Saturday, December 15, 2012
An Initial Reaction to Windows 8 on a Desktop
Start up, log in, now there are the metro tiles. If you've ever purchased a Windows computer and found desktop links to a dozen or more promotional items you didn't want or need, welcome to Windows 8 - the nuisance is now a feature. Except unlike the old days, after you clear away the crud you still have the metro page between you and the desktop.
I expect that most non-technical users will simply deal with the start page in its default format rather than customizing it. That should make Microsoft happy, because by default it promotes their products and properties.
The missing "start" button. Sure, people used to make fun of it - "click 'start' to shut down?", the way some used to make fun of Macs "put a disk in the garbage to eject it?", but we got used to it. Now instead of clicking the "start" button to choose a shut down option you have a multi-step process that would involve unnecessary swiping and clicking even on a touch screen. (I was actually using a notebook computer with a touch screen, but I was setting it up as a gift so I didn't want to be the first to smear my fingerprints all over the display.) If you're not working on a tablet, it's an annoyance.
Somebody was touting a video a while back, with a three year old child pinning stuff to the Windows 8 start screen. Yes, once you know how to pin stuff it's easy - although it can be really annoying to manipulate tiles with a touchpad as opposed to a mouse or touch screen. But there's little to nothing that's intuitive about any number of the new functions. A lot of things are easy once you know how to do them - but a hallmark of good design is that they're mostly to entirely intuitive.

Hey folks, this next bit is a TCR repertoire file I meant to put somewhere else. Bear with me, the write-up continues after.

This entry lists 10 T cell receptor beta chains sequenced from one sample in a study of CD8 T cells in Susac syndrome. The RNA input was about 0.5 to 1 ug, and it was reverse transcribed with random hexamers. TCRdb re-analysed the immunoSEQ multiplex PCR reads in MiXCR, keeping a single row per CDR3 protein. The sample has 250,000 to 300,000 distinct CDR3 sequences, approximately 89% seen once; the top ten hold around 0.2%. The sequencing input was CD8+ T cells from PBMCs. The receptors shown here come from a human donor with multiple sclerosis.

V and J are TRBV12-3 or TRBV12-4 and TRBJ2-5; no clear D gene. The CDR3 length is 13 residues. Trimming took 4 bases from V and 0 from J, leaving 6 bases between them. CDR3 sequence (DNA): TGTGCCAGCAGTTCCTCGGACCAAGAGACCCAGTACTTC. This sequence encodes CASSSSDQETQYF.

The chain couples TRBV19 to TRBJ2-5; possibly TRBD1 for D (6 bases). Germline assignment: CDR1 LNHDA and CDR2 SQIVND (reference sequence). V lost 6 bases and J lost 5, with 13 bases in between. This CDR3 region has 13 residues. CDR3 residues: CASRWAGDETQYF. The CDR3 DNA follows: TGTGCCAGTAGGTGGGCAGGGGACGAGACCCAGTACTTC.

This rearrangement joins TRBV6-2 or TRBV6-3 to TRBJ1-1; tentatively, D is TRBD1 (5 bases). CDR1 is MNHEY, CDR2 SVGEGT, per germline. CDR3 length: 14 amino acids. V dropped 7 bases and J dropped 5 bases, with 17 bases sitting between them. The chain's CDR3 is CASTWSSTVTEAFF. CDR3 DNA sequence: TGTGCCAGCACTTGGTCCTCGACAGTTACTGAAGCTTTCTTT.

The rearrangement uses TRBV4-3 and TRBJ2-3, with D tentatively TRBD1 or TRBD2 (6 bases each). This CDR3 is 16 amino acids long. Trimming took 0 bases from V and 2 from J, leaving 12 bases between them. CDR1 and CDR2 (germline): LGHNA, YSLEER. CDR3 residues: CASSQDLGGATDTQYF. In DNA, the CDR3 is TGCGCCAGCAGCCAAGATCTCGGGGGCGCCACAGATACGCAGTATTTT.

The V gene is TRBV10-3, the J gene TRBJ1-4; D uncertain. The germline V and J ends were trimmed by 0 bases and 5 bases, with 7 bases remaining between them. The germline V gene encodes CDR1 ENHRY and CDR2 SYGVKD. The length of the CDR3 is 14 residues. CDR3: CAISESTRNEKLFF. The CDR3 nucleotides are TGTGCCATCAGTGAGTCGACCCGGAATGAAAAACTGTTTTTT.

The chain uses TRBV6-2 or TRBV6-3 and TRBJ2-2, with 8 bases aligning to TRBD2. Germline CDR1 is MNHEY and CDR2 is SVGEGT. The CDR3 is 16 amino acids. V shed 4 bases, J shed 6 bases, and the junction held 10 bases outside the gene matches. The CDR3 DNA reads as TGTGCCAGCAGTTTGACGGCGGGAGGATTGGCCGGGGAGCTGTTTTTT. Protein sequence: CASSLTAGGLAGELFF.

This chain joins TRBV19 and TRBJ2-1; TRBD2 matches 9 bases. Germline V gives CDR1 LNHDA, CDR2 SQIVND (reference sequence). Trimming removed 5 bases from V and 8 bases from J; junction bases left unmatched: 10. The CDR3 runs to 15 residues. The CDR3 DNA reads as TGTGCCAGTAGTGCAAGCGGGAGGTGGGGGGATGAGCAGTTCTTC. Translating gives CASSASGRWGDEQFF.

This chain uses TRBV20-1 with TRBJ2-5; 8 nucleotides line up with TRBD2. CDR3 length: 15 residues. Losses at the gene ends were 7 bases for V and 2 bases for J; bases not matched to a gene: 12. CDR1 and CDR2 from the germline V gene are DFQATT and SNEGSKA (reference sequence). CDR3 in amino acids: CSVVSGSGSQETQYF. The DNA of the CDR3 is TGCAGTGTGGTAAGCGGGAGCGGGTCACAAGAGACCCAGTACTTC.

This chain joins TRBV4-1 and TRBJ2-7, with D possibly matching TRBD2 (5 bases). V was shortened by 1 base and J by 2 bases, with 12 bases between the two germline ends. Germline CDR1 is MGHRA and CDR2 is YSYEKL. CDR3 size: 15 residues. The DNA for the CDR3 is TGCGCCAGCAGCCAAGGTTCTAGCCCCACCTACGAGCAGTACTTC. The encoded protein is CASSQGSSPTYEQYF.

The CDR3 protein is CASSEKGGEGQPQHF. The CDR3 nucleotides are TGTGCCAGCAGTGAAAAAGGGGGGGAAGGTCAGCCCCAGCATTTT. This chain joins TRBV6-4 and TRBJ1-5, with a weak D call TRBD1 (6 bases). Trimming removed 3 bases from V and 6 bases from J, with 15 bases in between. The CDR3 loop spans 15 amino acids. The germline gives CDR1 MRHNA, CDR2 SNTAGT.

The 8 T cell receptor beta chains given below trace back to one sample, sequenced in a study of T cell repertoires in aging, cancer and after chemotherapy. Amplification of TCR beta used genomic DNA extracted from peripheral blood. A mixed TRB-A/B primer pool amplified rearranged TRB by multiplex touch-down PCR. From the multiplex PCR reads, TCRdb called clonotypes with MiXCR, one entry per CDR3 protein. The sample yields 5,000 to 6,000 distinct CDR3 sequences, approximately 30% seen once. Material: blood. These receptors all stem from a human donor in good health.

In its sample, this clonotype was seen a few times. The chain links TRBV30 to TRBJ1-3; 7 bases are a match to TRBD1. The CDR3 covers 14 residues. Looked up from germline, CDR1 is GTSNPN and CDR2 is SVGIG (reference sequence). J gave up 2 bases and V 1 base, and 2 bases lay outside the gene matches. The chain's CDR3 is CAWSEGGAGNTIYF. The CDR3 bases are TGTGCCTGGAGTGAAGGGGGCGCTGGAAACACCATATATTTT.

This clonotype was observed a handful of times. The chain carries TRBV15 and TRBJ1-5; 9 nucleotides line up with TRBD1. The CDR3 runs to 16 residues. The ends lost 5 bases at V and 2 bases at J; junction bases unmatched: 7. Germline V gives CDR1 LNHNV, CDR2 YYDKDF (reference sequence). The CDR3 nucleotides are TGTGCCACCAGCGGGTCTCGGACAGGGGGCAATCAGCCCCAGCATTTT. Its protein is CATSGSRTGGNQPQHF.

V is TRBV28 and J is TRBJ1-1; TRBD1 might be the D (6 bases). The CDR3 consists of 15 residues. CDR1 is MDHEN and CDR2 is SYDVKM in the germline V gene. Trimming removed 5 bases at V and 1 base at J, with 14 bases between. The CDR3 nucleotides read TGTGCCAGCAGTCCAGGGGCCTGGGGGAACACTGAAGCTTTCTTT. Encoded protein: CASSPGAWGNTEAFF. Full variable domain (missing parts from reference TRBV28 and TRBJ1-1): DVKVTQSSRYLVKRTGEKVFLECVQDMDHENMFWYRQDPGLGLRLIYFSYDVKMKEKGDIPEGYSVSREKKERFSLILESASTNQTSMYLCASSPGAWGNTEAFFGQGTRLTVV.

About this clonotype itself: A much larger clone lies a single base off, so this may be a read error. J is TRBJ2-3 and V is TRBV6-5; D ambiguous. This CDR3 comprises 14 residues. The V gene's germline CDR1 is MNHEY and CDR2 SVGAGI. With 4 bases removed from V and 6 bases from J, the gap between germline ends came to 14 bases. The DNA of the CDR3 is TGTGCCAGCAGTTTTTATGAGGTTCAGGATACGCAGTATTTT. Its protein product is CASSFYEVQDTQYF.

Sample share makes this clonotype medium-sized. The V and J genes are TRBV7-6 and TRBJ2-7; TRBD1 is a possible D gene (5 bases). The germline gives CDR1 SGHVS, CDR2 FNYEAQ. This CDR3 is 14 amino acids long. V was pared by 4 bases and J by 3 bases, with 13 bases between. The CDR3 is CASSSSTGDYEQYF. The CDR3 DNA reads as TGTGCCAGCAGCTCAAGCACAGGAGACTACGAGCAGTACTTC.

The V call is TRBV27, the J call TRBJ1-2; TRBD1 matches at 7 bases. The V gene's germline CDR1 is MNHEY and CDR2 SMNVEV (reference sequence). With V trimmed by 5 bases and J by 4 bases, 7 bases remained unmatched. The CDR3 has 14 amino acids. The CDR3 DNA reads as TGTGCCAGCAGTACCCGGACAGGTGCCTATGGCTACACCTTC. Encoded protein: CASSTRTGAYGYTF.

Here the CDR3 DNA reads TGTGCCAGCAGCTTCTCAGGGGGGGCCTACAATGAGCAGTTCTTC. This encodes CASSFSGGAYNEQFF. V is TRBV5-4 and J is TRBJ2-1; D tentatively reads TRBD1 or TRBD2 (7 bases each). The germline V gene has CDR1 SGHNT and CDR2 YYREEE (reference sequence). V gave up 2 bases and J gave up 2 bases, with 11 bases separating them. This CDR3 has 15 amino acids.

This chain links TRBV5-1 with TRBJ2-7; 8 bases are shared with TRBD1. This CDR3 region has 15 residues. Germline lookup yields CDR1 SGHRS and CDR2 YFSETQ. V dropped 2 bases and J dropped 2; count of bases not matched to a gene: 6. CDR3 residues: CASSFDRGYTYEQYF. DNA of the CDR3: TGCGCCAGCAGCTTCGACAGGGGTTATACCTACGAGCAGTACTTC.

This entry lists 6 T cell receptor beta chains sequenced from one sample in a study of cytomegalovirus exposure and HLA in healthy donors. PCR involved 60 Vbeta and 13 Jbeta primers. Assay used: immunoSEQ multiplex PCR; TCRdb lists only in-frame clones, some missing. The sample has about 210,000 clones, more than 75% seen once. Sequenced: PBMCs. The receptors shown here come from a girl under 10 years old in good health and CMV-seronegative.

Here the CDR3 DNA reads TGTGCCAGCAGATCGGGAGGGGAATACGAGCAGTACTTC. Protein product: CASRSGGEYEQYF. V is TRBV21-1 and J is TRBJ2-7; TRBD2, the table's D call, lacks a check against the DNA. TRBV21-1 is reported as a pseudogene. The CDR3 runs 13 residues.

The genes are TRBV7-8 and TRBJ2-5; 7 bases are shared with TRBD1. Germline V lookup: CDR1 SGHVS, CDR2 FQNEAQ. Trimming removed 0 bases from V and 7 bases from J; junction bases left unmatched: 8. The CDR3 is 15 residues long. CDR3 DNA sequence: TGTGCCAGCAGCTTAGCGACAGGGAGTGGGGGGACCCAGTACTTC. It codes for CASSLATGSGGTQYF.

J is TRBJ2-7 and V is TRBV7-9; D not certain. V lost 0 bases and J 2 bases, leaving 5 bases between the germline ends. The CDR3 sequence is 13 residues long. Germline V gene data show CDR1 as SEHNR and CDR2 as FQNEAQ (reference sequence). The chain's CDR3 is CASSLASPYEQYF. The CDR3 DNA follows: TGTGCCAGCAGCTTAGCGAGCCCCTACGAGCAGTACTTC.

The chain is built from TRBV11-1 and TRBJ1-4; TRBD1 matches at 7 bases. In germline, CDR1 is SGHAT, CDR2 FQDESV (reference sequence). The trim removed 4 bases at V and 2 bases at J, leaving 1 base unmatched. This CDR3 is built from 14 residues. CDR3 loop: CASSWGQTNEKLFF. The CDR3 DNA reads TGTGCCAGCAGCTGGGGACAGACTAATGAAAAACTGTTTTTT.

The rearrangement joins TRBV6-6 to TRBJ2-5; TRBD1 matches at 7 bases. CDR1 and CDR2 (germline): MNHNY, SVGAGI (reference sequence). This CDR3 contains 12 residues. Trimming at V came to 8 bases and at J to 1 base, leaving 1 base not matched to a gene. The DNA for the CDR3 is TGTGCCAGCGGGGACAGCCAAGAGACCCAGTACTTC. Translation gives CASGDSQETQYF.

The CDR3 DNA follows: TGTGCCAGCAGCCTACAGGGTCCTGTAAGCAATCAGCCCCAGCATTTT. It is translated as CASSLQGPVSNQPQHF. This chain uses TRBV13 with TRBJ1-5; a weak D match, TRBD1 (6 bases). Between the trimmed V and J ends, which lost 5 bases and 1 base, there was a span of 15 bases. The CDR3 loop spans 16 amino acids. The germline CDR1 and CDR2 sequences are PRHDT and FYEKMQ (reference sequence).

Adding back the equivalent of a start button... you can create a shortcut to the a line command to shut down, pin it to the start page, then drag it to the menu bar. You can learn (non-intuitive) keyboard shortcuts. Or you can use the cumbersome new graphic interface.
My net reaction: Although I can see its appeal on a tablet or phone, the new interface is an unnecessary impediment to the effective use of a standard computer. Somebody said that this was Windows doing what Apple didn't do - integrating its OS across platforms. To me it felt more like how I would react if Apple made you go through the launchpad after you logged into your desktop computer. Launchpad may be more simple than the new Windows 8 start page, but it's the same basic concept - and it's an optional feature, kept in the background where it belongs.
Windows 8 will be better for desktop users when all of the new stuff is easily switched off, and those who prefer can skip straight to the core operating system (which, unsurprisingly, isn't much different from Windows 7).